The Federal Communications Commission today issued a Notice of Proposed Rulemaking that seeks comment on how to best utilize so-called “smart” radios, which are capable of adjusting their spectrum use in response to external factors.

Due to their innate intelligence, such radios can determine whether certain transmissions are permissible and determine the optimal frequencies to use in order to avoid interference. They often can interpret and transmit signals in different formats or modulation schemes. They are seen as a way of utilizing spectrum more efficiently, because they are able to identify and use vacant spectrum channels.

Smart radios also are seen as a solution to the interoperability issues that plague public-safety organizations, particularly first responders.

“Because they can use different frequencies and modulation techniques, smart radios could also translate signals between two different radio systems,” said FCC Chairman Michael Powell in a statement. “This ability may enable more interoperability between public safety first responders so that, in an emergency, firefighters from one jurisdiction could more effectively communicate with firefighters from another jurisdiction.”

The FCC is seeking comment on how the commission can remove regulatory impediments in order to foster continued development and deployment of smart radios. Specifically, the commission wants input on whether it should allow licensed spectrum users to deploy smart radio in order to increase spectrum efficiency. The FCC also wants to know whether it should allow licensees to lease their spectrum access to third parties using the technology in order to open secondary markets.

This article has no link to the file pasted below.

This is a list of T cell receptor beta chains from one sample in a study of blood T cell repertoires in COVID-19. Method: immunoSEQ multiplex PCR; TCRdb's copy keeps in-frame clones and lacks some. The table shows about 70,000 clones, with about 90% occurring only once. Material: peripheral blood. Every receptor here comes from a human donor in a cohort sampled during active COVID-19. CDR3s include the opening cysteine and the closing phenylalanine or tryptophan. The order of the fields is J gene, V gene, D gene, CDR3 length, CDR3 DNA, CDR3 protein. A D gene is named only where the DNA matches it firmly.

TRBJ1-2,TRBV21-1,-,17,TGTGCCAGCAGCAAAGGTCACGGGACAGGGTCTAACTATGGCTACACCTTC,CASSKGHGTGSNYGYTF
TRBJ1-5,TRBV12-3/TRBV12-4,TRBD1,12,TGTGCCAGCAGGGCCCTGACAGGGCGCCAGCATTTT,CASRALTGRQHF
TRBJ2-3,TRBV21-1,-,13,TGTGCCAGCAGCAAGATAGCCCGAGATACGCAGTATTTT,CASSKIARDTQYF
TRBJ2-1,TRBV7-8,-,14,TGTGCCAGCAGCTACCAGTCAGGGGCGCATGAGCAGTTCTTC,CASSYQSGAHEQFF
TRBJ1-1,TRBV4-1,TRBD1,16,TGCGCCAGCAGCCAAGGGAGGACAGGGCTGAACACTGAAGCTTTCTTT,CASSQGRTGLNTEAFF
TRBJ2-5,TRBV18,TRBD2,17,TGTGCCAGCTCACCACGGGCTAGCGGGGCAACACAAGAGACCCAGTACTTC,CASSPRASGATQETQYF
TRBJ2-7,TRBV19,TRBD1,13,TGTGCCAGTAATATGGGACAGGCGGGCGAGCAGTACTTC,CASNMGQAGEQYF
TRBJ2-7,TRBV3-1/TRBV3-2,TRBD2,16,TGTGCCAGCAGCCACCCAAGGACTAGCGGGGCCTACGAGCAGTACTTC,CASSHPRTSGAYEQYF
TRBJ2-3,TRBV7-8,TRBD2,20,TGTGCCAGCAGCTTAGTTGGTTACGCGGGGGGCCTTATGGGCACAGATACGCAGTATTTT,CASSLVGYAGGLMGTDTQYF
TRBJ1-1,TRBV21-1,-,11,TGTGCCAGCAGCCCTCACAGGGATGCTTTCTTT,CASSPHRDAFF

FCC Commissioner Jonathan Adelstein said in a statement that the commission needed to make a better effort to “get spectrum into the hands of people who are ready and willing to use it.” He said smart radios could be a key factor in improving access to spectrum for providers that are willing to serve underserved areas.

“Spectrum is a finite public resource, and in order to improve our country’s use of it, we need to improve access to spectrum-based services, and this effort will facilitate that process,” Adelstein said.

The commission also seeks comment on ways smart radios can foster “opportunistic use” of spectrum by unlicensed devices, while protecting incumbents from harmful interference.

The Software-Defined Radio Forum responded enthusiastically to the order. “The SDR Forum applauds the commission’s continued effort to manage spectrum more efficiently through the use of advanced wireless technologies,” said Mike Chartier, chairman of the forum’s regulatory committee and director of regulatory policy for Intel’s Corporate Technology Group. “It is certainly clear that software-defined radio technology is playing a key role in this FCC initiative.”